Introducing DigitalCameraInfo's brand new scoring methodology for color performance.
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Dear DigitalCameraInfo readers old and new: As of March 28, 2013, we are changing the way we test and score color performance. Our color performance metric is a combination of how accurately the camera captures color and how accurately those colors are rendered by the camera's internal JPEG processing. Color is a surprisingly complex aspect of camera performance, balancing true-to-life accuracy with what manufacturers think you want to see.
The changes to our color test are just a small step in our constant quest to provide readers with the most accurate and most relevant data possible. We will apply this new methodology to all reviews going forward and have also retroactively updated the color scores for all cameras tested since 2009. Whether you're buying one of your first cameras or want to compare new cameras to previous models, we want to make sure that you have the information you need to choose the perfect camera for you.
We will continue to shoot our color performance test using the classic X-Rite ColorChecker chart, evenly illuminated in bright lab conditions. As before, we shoot maximum resolution JPEGs in all of the camera's available color modes, using a custom white balance.
Our methodology for analyzing the photos also remains unchanged. We run all JPEGs through Imatest using the program's Colorcheck module. Imatest analyzes the 24 color patches on the X-Rite chart and compares the known color values to what was captured. These values are run through a complex series of equations called the CIEDE2000 color error formula, which calculates the ‘color error’ and saturation percentage of the image.
DigitalCameraInfo is making one small change to its testing methodology in order to achieve more accurate, consistent results. In the past, we have always made sure that the images we use for color testing fall within a certain tolerance for exposure. Our tolerance for white balance, however, was not as strict.
We have adapted our testing procedure to include a rigorous check for both exposure and white balance to ensure that color error data is as accurate as possible.
For the true photo enthusiasts and science nerds among our readers, there's one other change you'll want to know about: We are now using Imatest's corrected color error, which is a result of the same CIEDE2000 color difference formula, but is adjusted for ideal saturation. This allows us to apply our own over- or undersaturation penalty, which you can read about below.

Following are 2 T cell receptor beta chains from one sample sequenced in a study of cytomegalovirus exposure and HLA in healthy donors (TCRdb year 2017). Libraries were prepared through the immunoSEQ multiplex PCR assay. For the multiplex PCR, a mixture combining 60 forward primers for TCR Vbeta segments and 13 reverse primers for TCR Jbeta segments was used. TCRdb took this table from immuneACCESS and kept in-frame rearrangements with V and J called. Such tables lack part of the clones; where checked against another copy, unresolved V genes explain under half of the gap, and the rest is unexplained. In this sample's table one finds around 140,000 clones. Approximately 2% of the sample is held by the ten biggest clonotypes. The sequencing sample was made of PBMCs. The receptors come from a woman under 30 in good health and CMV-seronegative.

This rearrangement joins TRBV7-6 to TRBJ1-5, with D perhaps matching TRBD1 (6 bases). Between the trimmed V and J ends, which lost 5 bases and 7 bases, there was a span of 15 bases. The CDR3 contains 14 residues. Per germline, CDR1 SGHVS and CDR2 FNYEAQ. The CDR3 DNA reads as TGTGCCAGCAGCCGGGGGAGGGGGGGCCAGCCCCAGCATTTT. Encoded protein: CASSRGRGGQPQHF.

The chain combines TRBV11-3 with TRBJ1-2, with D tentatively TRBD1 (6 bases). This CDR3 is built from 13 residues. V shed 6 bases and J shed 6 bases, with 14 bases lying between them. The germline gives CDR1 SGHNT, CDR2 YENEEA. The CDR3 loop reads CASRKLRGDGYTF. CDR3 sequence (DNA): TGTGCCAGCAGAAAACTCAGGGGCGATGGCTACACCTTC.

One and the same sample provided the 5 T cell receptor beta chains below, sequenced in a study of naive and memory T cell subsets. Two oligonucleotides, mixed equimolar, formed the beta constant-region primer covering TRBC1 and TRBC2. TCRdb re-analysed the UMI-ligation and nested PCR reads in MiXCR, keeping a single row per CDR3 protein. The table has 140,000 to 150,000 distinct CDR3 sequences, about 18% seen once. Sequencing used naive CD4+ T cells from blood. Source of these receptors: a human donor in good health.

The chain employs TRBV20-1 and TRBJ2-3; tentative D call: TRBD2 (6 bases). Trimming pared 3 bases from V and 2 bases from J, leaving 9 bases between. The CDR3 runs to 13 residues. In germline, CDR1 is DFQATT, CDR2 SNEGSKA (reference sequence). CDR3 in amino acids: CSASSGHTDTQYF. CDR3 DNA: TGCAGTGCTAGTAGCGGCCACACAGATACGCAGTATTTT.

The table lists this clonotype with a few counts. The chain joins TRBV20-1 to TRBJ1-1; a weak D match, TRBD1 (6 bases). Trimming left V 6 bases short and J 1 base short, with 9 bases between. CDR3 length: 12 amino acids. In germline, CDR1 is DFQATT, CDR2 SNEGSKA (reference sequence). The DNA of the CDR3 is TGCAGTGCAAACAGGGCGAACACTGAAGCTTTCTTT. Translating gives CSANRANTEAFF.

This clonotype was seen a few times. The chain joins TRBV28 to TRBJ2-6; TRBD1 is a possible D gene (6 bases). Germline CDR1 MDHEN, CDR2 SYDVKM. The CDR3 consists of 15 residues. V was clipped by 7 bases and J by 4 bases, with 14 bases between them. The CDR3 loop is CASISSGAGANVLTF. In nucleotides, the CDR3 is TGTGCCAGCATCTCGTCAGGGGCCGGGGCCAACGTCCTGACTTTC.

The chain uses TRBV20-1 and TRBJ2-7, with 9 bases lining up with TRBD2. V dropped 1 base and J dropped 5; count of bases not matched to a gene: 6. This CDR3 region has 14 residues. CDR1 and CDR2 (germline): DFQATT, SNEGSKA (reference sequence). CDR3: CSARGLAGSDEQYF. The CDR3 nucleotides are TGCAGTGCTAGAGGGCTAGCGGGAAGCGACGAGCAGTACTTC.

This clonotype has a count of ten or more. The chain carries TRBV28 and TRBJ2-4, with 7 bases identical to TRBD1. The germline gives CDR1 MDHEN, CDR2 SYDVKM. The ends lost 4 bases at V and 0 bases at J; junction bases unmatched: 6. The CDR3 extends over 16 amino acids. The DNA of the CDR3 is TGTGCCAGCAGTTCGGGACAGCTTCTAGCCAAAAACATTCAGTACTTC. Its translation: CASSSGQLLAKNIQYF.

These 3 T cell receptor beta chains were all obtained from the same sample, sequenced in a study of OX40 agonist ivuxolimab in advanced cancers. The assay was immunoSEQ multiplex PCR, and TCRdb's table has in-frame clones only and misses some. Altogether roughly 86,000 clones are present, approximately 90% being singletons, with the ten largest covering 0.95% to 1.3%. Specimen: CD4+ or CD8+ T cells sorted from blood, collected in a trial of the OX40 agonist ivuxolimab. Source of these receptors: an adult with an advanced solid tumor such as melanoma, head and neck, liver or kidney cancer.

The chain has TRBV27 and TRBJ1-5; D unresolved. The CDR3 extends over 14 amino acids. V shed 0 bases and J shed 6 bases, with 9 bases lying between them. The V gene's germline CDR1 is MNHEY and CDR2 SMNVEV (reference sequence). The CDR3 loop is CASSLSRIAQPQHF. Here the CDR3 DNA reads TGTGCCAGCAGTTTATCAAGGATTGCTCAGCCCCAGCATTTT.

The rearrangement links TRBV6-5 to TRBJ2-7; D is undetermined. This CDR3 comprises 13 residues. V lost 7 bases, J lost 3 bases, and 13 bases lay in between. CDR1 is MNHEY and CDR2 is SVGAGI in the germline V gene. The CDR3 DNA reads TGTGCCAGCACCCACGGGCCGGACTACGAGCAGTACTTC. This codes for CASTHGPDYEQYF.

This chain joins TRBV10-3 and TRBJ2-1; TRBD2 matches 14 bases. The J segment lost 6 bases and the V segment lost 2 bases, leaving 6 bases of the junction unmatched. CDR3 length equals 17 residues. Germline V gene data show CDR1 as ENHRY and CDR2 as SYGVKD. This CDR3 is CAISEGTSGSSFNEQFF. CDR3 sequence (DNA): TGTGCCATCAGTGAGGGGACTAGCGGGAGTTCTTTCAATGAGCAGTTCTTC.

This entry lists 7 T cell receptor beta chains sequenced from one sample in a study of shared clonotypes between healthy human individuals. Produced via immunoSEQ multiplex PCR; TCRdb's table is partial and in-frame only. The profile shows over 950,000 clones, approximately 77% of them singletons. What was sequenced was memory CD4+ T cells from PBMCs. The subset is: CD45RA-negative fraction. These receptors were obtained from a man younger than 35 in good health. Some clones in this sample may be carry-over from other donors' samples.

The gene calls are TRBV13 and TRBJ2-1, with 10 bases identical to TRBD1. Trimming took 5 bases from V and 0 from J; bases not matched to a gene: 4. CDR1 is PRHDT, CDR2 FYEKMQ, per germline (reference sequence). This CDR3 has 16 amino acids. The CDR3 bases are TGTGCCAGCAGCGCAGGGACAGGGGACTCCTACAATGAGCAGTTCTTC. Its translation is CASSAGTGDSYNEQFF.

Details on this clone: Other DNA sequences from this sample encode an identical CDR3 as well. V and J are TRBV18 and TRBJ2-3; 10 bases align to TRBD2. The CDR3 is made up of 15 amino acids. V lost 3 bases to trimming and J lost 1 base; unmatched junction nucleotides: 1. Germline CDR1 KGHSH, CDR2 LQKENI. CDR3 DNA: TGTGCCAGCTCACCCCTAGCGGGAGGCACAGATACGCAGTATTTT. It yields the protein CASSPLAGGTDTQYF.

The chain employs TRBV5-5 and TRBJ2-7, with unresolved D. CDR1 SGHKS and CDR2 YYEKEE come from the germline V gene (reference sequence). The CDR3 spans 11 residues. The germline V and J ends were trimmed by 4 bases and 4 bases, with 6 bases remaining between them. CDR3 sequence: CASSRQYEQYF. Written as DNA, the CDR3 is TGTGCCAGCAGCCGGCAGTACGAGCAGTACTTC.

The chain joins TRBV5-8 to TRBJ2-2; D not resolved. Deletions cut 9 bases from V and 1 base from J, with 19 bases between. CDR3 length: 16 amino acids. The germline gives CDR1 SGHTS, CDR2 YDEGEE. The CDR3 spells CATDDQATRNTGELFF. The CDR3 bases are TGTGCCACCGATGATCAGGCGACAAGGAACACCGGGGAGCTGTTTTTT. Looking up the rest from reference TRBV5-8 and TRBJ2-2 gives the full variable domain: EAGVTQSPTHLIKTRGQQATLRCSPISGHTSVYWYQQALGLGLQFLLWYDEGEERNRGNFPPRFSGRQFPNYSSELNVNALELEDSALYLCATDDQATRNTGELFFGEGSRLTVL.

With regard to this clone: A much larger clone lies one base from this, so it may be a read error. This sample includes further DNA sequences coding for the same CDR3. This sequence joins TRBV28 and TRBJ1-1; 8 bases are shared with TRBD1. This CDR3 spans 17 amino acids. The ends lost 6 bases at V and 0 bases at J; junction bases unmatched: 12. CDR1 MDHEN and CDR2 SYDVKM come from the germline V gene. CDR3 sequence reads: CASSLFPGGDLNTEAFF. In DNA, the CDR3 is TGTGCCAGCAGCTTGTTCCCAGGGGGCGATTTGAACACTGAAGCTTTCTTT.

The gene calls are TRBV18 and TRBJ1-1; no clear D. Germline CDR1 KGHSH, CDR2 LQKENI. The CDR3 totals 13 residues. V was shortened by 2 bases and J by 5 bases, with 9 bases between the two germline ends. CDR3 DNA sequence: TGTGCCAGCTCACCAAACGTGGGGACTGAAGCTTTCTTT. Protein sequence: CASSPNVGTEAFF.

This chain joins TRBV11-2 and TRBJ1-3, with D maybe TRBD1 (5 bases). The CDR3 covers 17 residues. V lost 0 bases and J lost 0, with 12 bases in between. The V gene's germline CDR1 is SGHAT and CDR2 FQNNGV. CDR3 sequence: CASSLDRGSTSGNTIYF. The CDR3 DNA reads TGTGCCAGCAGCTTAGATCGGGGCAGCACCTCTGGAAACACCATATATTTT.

The most important change in our color performance test lies not in the testing procedure itself, but in our newly developed scoring algorithm. As you may know, Reviewed.com believes in an infinite scoring system, which allows us to rate products in a constantly improving technological landscape.
If we review a camera in January that has the best color score we've ever seen, we would naturally give that camera a color score of '10.' But what happens when an even better camera comes along in July? Is that also a '10'? Do we go back and retroactively give the January camera a color score of '9.5'?
Our solution for the past several years was to avoid the concept of a maximum score of '10.' If the January camera scored a '10,' the superior July camera might get a '13.5.' However, we recognized that consumers were sometimes confused by a color score of '13.5.' Is that good? Average? This week, we're introducing a new approach.
The new scoring formula can be broken into two parts. In the first part, we take the corrected color error (see previous section) and apply it to the following algorithm:
The new algorithm emphasizes the most salient differences in color performance, while de-emphasizing the difference between cameras with virtually perfect (or terrible) color performance. Once we have the results of the color error formula, we take a look at the camera's saturation data. For cameras with particularly over- or undersaturated images, we apply a saturation penalty using a formula like this one:
The saturation penalty is applied as a percentage of the color error results. We run these two formulae for each of the tested color modes, giving the camera a final color score based on the color mode that turned in the best overall results.
So, what changes will you see on the site?
For starters, all color performance scores for all cameras have been adjusted using the new formulae. That means that all color scores now fall between 0 and 10. Comparing these new color scores, you should be able to tell easily which camera is better.
You'll also see that the ratings have shifted slightly to accommodate the new results. Cameras that were previously receiving an advantage from color score inflation are now on an even playing field with the others cameras in their class. Of course, we also have a new camera review to accompany the launch of our new color test. The excellent Sony NEX-6 also had a small, but expected impact on our ratings.
And, of course, this all goes hand-in-hand with our brand new website and review design!
Stay tuned for even more changes coming in 2013. The more-accurate-than-ever color score and the new site design are just the beginning of the improvements you'll see on DigitalCameraInfo this year, as we continue to make our site more accurate, more informative, and more enjoyable to visit.